Sonic Liberation Front: Change Over Time

Sonic Liberation Front - Change Over Time

Sonic Liberation Front - Change Over Time

  1. The Next Thing That Happens Download The Next Thing That Happens
  2. D’Accord, Baby
  3. Dominical
  4. First Rain
  5. Omio
  6. Glass Eyes
  7. Ouaga to Bobo
  8. Change Over Time

Kevin Diehl – drums, Yoruba-Cuban percussion, electronica
Chuckie Joseph – drums, Yoruba-Cuban percussion, vocals, guitar
Julian Pressly – saxophone
Dan Scofield – saxophone
Matt Engle – bass
Rich Robinson  – Yoruba-Cuban percussion
Ira Bond  – Yoruba-Cuban percussion
Bart Miltenberger – trumpet

Sonic Liberation Front is a band without peers. The amorphous Philadelphia unit has essentially created its own genre in its evolution as a band. Combining free jazz with Afro-Cuban percussion and modern electronics, Sonic Liberation Front has forged an incredible sound assemblage – one that has sailed to new levels on Change Over Time.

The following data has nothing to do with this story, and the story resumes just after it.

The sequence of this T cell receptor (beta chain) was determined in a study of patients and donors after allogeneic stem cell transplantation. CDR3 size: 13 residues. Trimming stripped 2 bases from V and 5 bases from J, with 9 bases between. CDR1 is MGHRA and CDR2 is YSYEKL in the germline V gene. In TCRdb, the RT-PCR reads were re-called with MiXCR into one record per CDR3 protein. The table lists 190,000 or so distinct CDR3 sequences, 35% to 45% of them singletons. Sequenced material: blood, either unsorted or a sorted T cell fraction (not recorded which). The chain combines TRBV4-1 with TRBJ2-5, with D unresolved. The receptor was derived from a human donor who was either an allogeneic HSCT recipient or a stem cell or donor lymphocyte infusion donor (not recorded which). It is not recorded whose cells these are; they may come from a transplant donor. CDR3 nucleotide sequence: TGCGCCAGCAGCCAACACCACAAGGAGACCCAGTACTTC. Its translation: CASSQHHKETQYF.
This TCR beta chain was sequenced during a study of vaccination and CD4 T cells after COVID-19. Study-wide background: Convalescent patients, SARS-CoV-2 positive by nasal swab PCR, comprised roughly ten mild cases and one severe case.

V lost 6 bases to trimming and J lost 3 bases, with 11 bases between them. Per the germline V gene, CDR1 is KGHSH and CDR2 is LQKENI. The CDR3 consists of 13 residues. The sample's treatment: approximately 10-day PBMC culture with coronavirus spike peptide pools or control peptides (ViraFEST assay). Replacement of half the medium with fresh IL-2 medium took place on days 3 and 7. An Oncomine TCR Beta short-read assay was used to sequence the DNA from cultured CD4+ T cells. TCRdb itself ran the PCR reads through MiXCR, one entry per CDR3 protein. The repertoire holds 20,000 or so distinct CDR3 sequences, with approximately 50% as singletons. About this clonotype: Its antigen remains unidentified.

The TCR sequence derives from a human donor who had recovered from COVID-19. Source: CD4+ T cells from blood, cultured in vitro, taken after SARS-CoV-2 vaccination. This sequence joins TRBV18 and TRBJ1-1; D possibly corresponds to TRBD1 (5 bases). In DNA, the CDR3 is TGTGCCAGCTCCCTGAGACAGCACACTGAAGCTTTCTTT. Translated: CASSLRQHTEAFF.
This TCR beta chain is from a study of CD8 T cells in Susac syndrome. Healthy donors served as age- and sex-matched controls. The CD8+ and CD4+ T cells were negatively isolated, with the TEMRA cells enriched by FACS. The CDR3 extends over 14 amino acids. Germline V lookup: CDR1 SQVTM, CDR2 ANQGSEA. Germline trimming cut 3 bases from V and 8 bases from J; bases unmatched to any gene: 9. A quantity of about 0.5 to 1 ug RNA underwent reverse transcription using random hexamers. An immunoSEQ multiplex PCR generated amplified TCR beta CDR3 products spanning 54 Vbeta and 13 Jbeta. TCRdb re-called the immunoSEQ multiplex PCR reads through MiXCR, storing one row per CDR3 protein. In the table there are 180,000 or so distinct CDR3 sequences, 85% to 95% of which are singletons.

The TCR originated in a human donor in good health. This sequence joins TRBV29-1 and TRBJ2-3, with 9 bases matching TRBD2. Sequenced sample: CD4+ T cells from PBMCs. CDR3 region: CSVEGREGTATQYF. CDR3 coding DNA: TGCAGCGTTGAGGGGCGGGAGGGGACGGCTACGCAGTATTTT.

While others simply talk of combining the ancient with the futuristic, SLF have done so. More than any other band on the scene today, SLF is continuing on the paths of Sun Ra, Albert Ayler, Ornette Coleman, and Art Ensemble of Chicago – new dimensions of folk art forms for tomorrow.

After previous collaborations with such luminary jazz artists as Sunny Murray, Andy Gonzales, and Badal Roy, SLF recruited veteran saxophonist Julian Pressley (sideman for Illinois Jacquet and Odean Pope) into the fold for Change Over Time. Pressley’s contributions to the musical direction of Kevin Diehl (a student of Murray) and Chuckie Joseph (a Yoruban cultural scholar) gives the new version of SLF an incredibly authentic center that the ensemble builds on throughout Change Over Time’s eight diverse compositions.